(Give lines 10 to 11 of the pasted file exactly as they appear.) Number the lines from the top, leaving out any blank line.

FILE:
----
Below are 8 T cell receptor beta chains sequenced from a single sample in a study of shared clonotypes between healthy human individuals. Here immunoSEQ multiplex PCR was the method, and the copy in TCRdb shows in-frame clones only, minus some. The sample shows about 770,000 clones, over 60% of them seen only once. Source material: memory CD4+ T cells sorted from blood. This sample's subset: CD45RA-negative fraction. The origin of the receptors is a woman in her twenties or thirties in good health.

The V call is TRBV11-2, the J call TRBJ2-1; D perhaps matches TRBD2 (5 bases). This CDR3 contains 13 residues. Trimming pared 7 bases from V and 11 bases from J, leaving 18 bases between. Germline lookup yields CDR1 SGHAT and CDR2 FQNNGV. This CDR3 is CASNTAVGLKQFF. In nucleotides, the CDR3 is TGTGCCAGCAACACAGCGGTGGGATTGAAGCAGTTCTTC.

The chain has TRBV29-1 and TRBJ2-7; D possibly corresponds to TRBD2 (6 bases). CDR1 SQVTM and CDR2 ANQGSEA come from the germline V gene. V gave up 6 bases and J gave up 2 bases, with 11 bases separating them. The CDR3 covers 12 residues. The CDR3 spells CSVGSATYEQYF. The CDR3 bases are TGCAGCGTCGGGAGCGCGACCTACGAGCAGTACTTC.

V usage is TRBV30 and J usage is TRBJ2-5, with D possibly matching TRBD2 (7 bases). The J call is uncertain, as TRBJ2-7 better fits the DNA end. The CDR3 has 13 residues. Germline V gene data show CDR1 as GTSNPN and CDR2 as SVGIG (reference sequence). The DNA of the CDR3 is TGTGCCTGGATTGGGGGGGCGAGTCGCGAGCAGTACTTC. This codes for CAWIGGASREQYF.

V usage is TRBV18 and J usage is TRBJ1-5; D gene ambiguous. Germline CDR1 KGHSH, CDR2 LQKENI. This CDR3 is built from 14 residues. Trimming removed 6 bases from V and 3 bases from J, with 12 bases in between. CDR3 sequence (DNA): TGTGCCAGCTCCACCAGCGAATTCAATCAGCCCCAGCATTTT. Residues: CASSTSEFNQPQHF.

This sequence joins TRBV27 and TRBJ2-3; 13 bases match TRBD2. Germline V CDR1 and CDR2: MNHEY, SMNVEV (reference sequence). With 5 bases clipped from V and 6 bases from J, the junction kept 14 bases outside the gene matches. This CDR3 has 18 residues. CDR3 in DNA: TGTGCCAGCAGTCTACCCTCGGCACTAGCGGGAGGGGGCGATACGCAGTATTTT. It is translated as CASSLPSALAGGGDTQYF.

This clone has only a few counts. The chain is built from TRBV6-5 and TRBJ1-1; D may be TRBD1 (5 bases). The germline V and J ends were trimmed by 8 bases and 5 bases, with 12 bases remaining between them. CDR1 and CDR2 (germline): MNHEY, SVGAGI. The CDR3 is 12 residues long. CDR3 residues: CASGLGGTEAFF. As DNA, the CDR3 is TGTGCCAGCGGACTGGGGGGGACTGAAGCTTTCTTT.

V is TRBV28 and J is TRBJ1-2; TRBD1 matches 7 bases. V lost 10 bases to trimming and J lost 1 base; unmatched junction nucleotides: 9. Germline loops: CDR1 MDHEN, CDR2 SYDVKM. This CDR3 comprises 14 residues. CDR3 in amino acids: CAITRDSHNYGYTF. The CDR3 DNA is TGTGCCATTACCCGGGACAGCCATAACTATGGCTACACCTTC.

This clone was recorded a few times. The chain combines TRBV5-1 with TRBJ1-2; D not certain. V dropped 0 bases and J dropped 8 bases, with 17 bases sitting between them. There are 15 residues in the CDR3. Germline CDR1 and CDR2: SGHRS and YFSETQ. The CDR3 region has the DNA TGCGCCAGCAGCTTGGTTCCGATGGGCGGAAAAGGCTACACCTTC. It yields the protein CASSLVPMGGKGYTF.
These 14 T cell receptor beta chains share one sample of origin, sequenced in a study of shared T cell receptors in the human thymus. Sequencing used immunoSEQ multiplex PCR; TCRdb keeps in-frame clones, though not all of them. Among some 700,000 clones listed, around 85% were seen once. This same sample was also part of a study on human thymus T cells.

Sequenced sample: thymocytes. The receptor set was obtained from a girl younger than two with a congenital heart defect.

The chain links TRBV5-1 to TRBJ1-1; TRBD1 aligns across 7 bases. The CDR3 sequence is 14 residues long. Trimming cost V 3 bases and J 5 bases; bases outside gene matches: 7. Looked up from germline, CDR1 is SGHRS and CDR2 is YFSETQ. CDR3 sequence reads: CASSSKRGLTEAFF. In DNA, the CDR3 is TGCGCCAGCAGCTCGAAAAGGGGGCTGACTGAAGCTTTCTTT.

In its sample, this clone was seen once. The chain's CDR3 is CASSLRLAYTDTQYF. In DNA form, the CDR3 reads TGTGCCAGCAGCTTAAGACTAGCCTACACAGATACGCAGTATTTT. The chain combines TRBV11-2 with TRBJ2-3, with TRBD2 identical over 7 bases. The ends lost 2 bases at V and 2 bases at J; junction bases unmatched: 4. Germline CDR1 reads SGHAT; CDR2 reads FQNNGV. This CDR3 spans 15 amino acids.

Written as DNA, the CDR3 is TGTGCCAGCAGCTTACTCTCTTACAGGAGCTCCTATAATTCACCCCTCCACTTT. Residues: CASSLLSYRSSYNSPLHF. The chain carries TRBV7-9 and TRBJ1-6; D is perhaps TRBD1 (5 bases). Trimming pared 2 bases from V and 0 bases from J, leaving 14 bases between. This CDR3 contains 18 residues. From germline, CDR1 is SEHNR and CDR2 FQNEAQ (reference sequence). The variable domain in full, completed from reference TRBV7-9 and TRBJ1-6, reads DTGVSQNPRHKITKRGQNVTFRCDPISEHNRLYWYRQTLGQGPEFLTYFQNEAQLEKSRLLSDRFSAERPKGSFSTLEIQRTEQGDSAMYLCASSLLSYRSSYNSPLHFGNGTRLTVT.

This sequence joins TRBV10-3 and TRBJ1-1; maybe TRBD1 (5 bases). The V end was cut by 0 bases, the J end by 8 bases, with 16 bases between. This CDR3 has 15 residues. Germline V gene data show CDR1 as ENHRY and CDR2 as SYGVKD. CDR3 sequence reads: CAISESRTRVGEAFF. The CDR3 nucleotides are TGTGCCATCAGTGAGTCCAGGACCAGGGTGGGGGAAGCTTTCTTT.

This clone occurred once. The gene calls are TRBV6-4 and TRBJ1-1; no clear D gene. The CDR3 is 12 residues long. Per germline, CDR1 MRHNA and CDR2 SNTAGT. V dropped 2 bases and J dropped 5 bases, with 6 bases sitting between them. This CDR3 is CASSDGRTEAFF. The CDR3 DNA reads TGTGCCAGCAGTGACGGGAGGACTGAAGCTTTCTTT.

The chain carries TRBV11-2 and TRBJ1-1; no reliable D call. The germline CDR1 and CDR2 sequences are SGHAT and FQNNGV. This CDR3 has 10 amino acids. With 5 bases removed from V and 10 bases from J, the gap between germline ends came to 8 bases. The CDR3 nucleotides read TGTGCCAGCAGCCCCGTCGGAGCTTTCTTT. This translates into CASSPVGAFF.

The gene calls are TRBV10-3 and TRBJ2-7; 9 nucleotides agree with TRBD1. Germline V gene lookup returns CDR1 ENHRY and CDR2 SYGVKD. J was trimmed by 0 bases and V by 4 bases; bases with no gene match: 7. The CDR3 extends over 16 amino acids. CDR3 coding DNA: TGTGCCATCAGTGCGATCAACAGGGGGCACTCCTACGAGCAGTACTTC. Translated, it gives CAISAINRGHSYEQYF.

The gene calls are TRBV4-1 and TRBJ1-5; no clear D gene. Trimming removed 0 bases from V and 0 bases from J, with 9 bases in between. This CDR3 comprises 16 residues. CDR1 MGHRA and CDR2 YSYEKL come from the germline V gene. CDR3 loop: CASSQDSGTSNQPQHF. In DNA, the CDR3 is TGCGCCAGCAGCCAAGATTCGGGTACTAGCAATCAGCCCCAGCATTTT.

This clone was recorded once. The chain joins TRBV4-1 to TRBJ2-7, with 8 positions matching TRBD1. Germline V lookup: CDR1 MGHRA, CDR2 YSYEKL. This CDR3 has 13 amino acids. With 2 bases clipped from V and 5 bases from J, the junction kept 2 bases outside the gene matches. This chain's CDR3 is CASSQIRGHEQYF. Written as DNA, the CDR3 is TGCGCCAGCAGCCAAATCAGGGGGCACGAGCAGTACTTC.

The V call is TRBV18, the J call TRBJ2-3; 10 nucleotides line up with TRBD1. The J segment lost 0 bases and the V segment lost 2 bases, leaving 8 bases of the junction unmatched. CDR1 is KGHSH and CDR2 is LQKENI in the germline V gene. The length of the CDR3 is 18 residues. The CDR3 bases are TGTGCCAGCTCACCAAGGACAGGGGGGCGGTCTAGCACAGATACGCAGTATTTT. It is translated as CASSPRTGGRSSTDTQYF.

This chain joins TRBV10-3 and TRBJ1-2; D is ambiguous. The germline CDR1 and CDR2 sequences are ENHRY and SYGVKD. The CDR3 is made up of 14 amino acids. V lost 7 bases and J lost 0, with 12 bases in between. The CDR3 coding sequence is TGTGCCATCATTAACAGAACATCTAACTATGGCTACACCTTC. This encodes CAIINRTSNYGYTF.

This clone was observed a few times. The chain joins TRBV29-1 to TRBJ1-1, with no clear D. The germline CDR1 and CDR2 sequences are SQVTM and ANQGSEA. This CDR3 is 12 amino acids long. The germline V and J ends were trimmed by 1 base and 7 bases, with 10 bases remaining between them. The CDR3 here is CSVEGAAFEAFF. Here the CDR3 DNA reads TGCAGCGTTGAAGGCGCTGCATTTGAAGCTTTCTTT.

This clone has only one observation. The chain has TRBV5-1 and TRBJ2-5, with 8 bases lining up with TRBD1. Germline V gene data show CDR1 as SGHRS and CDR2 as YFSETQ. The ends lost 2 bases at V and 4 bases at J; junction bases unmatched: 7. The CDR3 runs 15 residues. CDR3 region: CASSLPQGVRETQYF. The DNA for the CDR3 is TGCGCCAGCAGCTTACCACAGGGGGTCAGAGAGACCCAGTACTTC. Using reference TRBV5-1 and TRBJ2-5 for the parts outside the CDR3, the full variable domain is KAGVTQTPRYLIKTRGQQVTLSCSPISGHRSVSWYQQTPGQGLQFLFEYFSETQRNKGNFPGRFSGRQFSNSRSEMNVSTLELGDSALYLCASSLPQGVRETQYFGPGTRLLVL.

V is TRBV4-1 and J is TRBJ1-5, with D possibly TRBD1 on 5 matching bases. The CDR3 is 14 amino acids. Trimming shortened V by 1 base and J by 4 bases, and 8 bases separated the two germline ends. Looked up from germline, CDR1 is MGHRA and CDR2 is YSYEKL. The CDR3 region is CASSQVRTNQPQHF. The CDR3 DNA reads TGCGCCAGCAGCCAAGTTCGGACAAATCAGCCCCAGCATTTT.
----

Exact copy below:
These 14 T cell receptor beta chains share one sample of origin, sequenced in a study of shared T cell receptors in the human thymus. Sequencing used immunoSEQ multiplex PCR; TCRdb keeps in-frame clones, though not all of them. Among some 700,000 clones listed, around 85% were seen once. This same sample was also part of a study on human thymus T cells.

Sequenced sample: thymocytes. The receptor set was obtained from a girl younger than two with a congenital heart defect.